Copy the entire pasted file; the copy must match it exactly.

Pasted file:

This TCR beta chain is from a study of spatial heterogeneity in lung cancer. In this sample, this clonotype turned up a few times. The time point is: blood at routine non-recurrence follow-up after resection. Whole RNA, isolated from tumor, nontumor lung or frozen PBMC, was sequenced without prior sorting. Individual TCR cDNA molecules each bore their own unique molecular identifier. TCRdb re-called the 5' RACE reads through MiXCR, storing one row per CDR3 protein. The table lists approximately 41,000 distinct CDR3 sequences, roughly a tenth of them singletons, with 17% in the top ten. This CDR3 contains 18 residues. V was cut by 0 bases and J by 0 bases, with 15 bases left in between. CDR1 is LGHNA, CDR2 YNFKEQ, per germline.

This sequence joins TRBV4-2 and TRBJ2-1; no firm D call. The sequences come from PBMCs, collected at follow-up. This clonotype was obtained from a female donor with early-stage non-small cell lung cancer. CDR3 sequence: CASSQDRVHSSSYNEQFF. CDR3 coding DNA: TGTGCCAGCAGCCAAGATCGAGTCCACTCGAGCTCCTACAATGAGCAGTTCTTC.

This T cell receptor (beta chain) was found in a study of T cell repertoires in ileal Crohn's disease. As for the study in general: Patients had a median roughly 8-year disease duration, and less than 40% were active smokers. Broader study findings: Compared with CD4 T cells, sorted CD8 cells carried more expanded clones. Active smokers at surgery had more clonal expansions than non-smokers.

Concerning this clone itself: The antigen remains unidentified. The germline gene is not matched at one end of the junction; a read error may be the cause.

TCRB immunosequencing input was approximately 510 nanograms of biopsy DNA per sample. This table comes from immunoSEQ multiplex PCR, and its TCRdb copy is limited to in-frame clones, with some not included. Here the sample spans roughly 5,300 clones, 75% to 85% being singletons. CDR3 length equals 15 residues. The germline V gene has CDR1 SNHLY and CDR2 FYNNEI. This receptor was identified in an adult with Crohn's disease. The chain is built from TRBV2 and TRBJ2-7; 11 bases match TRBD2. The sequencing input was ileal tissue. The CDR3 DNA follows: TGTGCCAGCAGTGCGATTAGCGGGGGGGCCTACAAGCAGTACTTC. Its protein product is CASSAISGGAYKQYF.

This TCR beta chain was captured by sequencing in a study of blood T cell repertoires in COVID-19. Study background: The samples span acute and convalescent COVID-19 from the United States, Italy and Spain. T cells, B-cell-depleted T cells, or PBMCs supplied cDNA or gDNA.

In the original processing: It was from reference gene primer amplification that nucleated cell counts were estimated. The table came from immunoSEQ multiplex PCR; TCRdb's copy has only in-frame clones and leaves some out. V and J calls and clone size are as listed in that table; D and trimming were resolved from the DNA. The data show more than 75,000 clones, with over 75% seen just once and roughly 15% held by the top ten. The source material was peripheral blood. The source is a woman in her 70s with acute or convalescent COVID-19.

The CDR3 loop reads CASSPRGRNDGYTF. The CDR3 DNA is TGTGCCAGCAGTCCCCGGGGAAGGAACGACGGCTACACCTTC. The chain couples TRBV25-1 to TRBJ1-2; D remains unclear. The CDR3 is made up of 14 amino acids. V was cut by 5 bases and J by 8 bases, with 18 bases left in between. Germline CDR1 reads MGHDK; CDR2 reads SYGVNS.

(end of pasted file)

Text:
This TCR beta chain is from a study of spatial heterogeneity in lung cancer. In this sample, this clonotype turned up a few times. The time point is: blood at routine non-recurrence follow-up after resection. Whole RNA, isolated from tumor, nontumor lung or frozen PBMC, was sequenced without prior sorting. Individual TCR cDNA molecules each bore their own unique molecular identifier. TCRdb re-called the 5' RACE reads through MiXCR, storing one row per CDR3 protein. The table lists approximately 41,000 distinct CDR3 sequences, roughly a tenth of them singletons, with 17% in the top ten. This CDR3 contains 18 residues. V was cut by 0 bases and J by 0 bases, with 15 bases left in between. CDR1 is LGHNA, CDR2 YNFKEQ, per germline.

This sequence joins TRBV4-2 and TRBJ2-1; no firm D call. The sequences come from PBMCs, collected at follow-up. This clonotype was obtained from a female donor with early-stage non-small cell lung cancer. CDR3 sequence: CASSQDRVHSSSYNEQFF. CDR3 coding DNA: TGTGCCAGCAGCCAAGATCGAGTCCACTCGAGCTCCTACAATGAGCAGTTCTTC.

This T cell receptor (beta chain) was found in a study of T cell repertoires in ileal Crohn's disease. As for the study in general: Patients had a median roughly 8-year disease duration, and less than 40% were active smokers. Broader study findings: Compared with CD4 T cells, sorted CD8 cells carried more expanded clones. Active smokers at surgery had more clonal expansions than non-smokers.

Concerning this clone itself: The antigen remains unidentified. The germline gene is not matched at one end of the junction; a read error may be the cause.

TCRB immunosequencing input was approximately 510 nanograms of biopsy DNA per sample. This table comes from immunoSEQ multiplex PCR, and its TCRdb copy is limited to in-frame clones, with some not included. Here the sample spans roughly 5,300 clones, 75% to 85% being singletons. CDR3 length equals 15 residues. The germline V gene has CDR1 SNHLY and CDR2 FYNNEI. This receptor was identified in an adult with Crohn's disease. The chain is built from TRBV2 and TRBJ2-7; 11 bases match TRBD2. The sequencing input was ileal tissue. The CDR3 DNA follows: TGTGCCAGCAGTGCGATTAGCGGGGGGGCCTACAAGCAGTACTTC. Its protein product is CASSAISGGAYKQYF.

This TCR beta chain was captured by sequencing in a study of blood T cell repertoires in COVID-19. Study background: The samples span acute and convalescent COVID-19 from the United States, Italy and Spain. T cells, B-cell-depleted T cells, or PBMCs supplied cDNA or gDNA.

In the original processing: It was from reference gene primer amplification that nucleated cell counts were estimated. The table came from immunoSEQ multiplex PCR; TCRdb's copy has only in-frame clones and leaves some out. V and J calls and clone size are as listed in that table; D and trimming were resolved from the DNA. The data show more than 75,000 clones, with over 75% seen just once and roughly 15% held by the top ten. The source material was peripheral blood. The source is a woman in her 70s with acute or convalescent COVID-19.

The CDR3 loop reads CASSPRGRNDGYTF. The CDR3 DNA is TGTGCCAGCAGTCCCCGGGGAAGGAACGACGGCTACACCTTC. The chain couples TRBV25-1 to TRBJ1-2; D remains unclear. The CDR3 is made up of 14 amino acids. V was cut by 5 bases and J by 8 bases, with 18 bases left in between. Germline CDR1 reads MGHDK; CDR2 reads SYGVNS.